RHCSA Objective: Operate running systems

This lab exercise uses the Alpha Lab we have setup. The point of this lab exercise is to cover the requirements of the RHCSA objective Operate running systems.

Useful documentation

List of objectives

Boot, reboot, and shut down a system normally

  • systemctl poweroff
  • systemctl reboot

Extra information: https://askubuntu.com/questions/64995/what-is-the-difference-between-shutdown-and-poweroff-commands

Boot systems into different targets manually
Interrupt the boot process in order to gain access to a system
Identify CPU/memory intensive processes, adjust process priority with renice, and kill processes
Locate and interpret system log files and journals

  • journalctl

Access a virtual machine’s console
Start and stop virtual machines
Start, stop, and check the status of network services

  • systemctl -at service
    Show all configured services
  • systemctl start name.service
    Start a service
  • systemctl stop name.service
    Stop a service
  • systemctl restart name.service
    Restart a service
  • systemctl enable name.service
  • systemctl disable name.service
    Enable / disable a service

Securely transfer files between systems

Linux Lab Setup: ‘Alpha Lab’

This post documents the setup of our Linux lab ‘Alpha Lab’. This lab is a basic setup that focusses on basic Linux system administration.

I have used CentOs version 7 (CentOS-7-x86_64-Minimal-1611.iso) for this lab and the lab exercises but use the term RHEL7 to indicate the Linux version.

VM: E7-Router

  • Standard RHEL7 virtual machine
  • Two NICS
    • enp0s3: NAT connection ‘to the internet’
    • enp0s8: Internal network
  • During installation:
    • Configure enp0s3 for DHCP
    • Configure enp0s8 with a static IP
    • Don’t select other packages
    • Default filesystem / partition layout
    • Set timezone and configure NTP
  • After installation, update all packages, install vim and tmux (my personal preference, substitute as desired)
    • yum update -y
    • yum install -y vim-enhanced tmux
  • Create a snapshot called ‘Clean slate’ for easy rollback

VM: E7-Server1

  • Standard RHEL7 virtual machine
  • One NIC
    • enp0s3: Internal network

S3Uploader: Simple S3 upload script

For a project of mine I needed a simple script or application to upload files to an Amazon S3 bucket. I couldn’t quickly find something that scratched my itch so I wrote  a simple application called S3Uploader.

Using S3Uploader is very simple, once you have your S3 bucket and credentials configured, simply install the application using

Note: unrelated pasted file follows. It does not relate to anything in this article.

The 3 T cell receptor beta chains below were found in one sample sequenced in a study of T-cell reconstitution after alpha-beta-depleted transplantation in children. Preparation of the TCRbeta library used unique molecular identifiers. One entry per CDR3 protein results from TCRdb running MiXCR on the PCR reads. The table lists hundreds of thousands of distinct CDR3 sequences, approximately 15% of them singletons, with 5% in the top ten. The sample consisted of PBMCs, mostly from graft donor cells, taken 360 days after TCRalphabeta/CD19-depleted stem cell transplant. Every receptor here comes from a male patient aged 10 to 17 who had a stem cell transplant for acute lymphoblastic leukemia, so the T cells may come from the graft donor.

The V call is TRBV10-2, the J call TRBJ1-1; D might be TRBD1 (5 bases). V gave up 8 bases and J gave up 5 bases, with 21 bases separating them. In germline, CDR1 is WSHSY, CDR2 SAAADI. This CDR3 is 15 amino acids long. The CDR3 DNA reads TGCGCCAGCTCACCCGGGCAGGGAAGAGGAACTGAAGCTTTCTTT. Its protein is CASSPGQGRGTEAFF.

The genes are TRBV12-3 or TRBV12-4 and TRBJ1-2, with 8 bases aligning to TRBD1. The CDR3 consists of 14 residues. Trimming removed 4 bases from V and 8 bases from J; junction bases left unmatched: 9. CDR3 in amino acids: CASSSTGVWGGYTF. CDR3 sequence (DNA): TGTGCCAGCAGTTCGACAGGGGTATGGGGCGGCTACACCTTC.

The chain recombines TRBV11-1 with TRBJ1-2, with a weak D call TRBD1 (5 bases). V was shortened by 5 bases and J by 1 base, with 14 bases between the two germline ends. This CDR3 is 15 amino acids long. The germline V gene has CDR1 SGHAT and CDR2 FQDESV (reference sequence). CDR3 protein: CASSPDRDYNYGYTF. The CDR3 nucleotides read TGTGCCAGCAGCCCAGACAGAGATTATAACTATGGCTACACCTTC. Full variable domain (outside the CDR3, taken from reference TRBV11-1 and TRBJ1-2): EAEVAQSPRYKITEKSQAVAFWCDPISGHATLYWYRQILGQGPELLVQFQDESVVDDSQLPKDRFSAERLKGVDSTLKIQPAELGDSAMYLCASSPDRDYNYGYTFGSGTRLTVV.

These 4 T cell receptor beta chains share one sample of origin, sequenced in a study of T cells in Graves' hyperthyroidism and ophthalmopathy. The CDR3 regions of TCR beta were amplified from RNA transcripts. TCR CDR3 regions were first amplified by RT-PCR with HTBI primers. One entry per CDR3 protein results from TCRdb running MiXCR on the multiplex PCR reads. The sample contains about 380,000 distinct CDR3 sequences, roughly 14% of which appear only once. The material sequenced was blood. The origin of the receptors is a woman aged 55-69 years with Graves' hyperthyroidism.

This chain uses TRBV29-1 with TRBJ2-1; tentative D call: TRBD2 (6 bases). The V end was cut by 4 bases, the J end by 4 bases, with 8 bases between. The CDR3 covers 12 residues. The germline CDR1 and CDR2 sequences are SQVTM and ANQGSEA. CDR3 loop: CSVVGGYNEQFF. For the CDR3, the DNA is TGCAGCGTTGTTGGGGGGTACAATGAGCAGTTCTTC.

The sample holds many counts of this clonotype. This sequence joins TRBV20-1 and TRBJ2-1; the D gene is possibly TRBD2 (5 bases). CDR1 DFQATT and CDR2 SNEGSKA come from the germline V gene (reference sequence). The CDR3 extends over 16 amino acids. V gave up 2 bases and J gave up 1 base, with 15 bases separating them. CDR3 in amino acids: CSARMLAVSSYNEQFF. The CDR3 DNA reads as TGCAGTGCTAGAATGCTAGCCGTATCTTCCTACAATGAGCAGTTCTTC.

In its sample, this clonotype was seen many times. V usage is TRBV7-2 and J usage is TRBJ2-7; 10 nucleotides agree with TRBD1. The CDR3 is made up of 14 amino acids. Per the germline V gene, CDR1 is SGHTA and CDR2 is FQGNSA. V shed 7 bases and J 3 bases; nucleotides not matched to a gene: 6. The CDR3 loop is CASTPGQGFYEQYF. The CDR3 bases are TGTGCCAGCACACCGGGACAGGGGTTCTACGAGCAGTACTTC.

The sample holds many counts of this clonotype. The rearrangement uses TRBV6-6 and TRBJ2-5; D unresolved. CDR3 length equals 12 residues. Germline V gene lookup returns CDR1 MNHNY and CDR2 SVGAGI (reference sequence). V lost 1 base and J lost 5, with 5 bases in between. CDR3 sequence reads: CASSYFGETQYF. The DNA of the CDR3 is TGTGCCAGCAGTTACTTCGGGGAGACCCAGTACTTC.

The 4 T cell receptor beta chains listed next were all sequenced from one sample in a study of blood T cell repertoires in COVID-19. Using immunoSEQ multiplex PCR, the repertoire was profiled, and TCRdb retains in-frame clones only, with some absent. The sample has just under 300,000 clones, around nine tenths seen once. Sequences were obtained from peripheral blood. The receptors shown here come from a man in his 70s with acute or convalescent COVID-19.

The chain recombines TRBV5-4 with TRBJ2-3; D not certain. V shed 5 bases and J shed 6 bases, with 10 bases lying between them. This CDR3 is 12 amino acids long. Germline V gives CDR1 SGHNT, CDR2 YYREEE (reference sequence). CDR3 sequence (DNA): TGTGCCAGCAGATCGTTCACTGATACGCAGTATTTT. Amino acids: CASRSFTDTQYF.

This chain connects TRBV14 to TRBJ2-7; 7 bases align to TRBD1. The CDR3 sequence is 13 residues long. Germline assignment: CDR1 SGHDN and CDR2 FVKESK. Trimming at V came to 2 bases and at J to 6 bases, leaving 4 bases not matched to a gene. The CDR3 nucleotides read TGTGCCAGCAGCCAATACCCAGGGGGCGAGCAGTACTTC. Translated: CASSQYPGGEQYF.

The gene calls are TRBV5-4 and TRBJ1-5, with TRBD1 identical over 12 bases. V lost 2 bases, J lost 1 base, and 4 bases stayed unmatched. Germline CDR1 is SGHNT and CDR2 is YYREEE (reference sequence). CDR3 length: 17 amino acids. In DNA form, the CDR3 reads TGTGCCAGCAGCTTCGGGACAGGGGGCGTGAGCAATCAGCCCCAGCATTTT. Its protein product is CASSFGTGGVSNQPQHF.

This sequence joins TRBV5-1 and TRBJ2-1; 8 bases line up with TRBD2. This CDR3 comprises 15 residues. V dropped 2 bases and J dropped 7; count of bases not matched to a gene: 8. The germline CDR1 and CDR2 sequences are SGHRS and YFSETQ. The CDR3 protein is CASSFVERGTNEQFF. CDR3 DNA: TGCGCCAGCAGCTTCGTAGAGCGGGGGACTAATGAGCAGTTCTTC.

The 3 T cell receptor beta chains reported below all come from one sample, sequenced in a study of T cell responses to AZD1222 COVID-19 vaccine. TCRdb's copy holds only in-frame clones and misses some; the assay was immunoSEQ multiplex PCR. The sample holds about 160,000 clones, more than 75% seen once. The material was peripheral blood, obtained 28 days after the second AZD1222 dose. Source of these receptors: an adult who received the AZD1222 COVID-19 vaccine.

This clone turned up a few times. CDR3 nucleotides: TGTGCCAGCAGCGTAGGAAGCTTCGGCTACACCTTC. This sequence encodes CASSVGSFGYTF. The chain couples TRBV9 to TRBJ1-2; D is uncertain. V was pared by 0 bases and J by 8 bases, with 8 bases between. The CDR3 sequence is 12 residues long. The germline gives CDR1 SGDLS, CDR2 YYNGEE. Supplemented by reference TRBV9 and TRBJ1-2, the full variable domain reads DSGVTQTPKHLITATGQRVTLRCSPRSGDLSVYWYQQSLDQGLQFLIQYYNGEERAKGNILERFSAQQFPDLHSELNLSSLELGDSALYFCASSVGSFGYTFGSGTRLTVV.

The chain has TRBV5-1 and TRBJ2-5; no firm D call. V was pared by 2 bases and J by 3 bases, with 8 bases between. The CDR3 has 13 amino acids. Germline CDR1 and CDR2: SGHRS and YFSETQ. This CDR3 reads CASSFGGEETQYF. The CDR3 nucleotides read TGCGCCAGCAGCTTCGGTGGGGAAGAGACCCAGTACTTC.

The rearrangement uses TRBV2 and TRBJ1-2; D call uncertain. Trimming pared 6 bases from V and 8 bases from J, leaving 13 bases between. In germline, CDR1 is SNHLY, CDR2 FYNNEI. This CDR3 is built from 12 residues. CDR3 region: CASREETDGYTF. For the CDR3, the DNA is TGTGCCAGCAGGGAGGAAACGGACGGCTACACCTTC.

and you can start uploading files to your bucket, for example

The code is quite simple and is actually very suitable or a beginner to learn from. You can check it out the code from the source repository on BitBucket and the PyPi package page.

Diving into the code

The most interesting bit, the actual uploading of a file happens in the s3uploader.uploader module:

It’s a very simple class that takes a path to a file and uploads it to the S3 bucket. The interesting bit here is at the beginning of the store_file method where we extract the filename from the path using the os.path.basename function.

Another interesting piece of code can be found in the s3uploader.main module where we use the argparse module to process arguments.

Creating an ArgumentParser is quite easy using the following code (bits have een removed from the original source for clarity)

The  action='store_true' flag changes our argument parsing so the parameter acts as a flag instead of variable. The bucket parameter requires a variable and the –verbose parameter gives a true or false value.

The  nargs='+'  on the file parameter enables the user to pass multiple values for our file parameter.

We can process the parameters from argparse like so

Interesting parts here is the change from the parameter name store-paths to store_paths and the fact that the file parameter is an iterable due to the nargs='+'  option.

This little application was a quick and dirty job and can be improved. I’ll save that for a later time and try and write more about it if it’s interesting.

The learning revolution

It’s been some time since the media reported about MOOCs or other online / new studying platforms. In case you haven’t been following, MOOC stands for Massive Open Online Course. With the rise of the internet and the democratization of knowledge a new frontier was breached: specialised courses are no longer restricted to universities, schools or commercial training centers. Now it is possible to learn new skills from experienced instructors in an online course, in real time, with fellow students from around the world!

But as things go on the internet, yesterdays hype is todays old news. And the same applies for MOOCs. New technology has enabled anyone to create and share video courses that have been made available at an extremely low cost and sometimes even free.

The MOOC courses of yesterday would cost you anywhere from € 10,00 to a couple of hundred euros. But platforms such as PluralSight, Lynda or TutsPlus are available at a monthly subscription cost. This cost lies somewhere around € 20,00 a month and offers you access to a course library that offers you thousands (yes, 1000’s) of courses.

I have been using PluralSight for some time now and have been really happy with the quality of the courses and the content that is available.